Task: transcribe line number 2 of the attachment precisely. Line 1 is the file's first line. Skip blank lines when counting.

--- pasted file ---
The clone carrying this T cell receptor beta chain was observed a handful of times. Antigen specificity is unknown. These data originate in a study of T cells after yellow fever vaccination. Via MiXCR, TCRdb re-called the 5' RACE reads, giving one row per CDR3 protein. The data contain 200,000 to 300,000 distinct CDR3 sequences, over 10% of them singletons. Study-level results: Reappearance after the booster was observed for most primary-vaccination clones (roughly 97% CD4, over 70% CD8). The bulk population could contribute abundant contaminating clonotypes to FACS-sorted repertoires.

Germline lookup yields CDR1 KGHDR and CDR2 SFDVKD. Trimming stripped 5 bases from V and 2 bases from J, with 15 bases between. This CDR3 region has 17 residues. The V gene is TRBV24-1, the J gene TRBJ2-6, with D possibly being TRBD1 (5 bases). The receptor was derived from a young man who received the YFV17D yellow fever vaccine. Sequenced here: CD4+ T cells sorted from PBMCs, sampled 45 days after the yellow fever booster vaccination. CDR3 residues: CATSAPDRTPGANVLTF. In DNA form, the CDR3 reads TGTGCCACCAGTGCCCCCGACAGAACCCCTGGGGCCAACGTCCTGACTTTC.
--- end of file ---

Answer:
Germline lookup yields CDR1 KGHDR and CDR2 SFDVKD. Trimming stripped 5 bases from V and 2 bases from J, with 15 bases between. This CDR3 region has 17 residues. The V gene is TRBV24-1, the J gene TRBJ2-6, with D possibly being TRBD1 (5 bases). The receptor was derived from a young man who received the YFV17D yellow fever vaccine. Sequenced here: CD4+ T cells sorted from PBMCs, sampled 45 days after the yellow fever booster vaccination. CDR3 residues: CATSAPDRTPGANVLTF. In DNA form, the CDR3 reads TGTGCCACCAGTGCCCCCGACAGAACCCCTGGGGCCAACGTCCTGACTTTC.